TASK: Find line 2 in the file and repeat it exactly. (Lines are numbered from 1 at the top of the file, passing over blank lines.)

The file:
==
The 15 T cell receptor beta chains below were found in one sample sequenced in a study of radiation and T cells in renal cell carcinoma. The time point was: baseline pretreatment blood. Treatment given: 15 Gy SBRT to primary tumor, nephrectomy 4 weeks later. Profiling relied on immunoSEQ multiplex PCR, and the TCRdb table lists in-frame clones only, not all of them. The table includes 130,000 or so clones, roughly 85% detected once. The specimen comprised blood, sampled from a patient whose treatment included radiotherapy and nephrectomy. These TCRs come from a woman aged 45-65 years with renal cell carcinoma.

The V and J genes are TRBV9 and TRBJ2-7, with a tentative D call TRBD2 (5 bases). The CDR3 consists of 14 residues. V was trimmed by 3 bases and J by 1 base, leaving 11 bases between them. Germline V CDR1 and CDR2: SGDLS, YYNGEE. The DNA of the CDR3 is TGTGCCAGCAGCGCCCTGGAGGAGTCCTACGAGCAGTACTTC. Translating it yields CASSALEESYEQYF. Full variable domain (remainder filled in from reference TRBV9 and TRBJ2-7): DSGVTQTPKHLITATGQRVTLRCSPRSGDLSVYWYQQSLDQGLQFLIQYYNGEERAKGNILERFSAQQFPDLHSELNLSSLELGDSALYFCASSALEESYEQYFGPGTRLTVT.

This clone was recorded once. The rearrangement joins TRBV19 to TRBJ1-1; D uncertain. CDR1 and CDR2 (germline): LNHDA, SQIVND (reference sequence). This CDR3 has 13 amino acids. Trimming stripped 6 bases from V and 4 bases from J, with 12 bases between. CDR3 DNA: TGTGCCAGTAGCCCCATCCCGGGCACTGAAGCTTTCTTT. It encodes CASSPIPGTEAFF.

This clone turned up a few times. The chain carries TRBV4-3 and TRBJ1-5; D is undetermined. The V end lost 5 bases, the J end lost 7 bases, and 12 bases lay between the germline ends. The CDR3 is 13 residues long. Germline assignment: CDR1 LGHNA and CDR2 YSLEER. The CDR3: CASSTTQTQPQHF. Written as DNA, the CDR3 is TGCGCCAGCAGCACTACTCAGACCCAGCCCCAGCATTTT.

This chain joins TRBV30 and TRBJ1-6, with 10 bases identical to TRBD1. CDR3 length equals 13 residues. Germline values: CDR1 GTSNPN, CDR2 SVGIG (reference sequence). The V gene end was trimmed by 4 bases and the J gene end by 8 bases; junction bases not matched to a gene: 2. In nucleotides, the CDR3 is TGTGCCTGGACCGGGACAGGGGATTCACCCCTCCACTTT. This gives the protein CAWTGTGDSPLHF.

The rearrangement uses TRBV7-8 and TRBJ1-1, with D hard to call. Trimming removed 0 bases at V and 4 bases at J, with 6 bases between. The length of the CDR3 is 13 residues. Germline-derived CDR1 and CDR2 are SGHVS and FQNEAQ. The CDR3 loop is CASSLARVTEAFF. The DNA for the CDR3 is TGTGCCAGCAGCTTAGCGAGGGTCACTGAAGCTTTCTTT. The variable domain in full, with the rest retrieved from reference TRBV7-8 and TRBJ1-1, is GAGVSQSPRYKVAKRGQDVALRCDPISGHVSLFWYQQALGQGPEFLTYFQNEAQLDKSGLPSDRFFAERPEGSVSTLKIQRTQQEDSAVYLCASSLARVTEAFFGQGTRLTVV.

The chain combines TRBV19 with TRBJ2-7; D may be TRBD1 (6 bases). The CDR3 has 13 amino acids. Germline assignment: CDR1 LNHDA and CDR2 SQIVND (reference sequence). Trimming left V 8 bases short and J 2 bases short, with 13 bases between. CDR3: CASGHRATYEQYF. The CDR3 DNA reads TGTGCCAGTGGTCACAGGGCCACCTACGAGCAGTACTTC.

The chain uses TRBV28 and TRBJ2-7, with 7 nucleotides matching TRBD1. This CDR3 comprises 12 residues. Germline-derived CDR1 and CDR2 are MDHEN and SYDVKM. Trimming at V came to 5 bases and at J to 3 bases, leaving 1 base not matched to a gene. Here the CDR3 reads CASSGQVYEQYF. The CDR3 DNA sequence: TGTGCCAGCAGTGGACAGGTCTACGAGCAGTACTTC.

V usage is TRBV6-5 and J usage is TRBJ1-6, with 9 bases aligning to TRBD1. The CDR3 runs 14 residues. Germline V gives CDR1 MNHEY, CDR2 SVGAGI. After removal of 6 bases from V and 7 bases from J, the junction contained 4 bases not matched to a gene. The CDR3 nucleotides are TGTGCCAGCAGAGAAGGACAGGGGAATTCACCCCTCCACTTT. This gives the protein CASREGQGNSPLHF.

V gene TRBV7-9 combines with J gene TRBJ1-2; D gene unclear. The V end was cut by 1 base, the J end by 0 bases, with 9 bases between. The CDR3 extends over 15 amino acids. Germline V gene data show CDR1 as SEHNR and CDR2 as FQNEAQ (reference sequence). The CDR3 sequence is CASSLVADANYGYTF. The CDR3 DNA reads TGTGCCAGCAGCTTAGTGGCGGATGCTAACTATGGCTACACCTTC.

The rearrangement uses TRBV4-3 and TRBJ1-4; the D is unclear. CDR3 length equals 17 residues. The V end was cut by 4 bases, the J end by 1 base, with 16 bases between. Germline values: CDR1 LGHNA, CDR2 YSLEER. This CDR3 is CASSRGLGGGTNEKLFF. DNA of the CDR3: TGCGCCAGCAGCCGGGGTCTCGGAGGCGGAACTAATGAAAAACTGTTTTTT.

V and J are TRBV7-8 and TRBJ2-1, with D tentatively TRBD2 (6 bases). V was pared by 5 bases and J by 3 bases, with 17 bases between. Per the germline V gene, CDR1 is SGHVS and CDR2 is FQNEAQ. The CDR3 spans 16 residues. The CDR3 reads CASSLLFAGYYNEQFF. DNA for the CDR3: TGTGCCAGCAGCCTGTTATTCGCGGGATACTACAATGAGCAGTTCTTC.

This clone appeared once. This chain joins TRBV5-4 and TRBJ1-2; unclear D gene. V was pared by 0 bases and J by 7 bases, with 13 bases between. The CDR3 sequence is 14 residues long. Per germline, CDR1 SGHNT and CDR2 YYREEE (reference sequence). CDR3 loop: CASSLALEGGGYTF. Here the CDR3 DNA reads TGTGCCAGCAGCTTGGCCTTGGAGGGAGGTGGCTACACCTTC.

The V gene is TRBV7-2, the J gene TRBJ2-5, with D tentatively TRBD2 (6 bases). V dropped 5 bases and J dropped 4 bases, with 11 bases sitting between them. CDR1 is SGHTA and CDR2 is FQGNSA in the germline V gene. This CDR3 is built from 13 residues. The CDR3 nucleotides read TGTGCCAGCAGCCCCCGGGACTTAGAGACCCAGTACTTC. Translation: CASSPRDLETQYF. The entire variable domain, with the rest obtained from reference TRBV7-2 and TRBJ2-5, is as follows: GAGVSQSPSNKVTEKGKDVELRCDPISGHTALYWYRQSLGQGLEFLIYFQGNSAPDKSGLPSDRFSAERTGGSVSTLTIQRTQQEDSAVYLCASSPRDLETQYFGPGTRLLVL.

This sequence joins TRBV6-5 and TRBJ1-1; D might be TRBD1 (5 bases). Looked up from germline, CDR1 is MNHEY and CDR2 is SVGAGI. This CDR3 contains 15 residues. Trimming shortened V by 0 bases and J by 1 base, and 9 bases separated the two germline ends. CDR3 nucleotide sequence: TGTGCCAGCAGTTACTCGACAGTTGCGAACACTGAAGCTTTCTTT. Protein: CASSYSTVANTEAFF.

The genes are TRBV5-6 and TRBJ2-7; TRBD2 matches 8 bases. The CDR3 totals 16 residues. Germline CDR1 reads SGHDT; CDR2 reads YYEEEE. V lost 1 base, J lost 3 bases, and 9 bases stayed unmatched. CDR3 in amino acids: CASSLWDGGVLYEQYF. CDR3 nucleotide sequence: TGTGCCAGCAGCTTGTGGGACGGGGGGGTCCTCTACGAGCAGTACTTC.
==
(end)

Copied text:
The V and J genes are TRBV9 and TRBJ2-7, with a tentative D call TRBD2 (5 bases). The CDR3 consists of 14 residues. V was trimmed by 3 bases and J by 1 base, leaving 11 bases between them. Germline V CDR1 and CDR2: SGDLS, YYNGEE. The DNA of the CDR3 is TGTGCCAGCAGCGCCCTGGAGGAGTCCTACGAGCAGTACTTC. Translating it yields CASSALEESYEQYF. Full variable domain (remainder filled in from reference TRBV9 and TRBJ2-7): DSGVTQTPKHLITATGQRVTLRCSPRSGDLSVYWYQQSLDQGLQFLIQYYNGEERAKGNILERFSAQQFPDLHSELNLSSLELGDSALYFCASSALEESYEQYFGPGTRLTVT.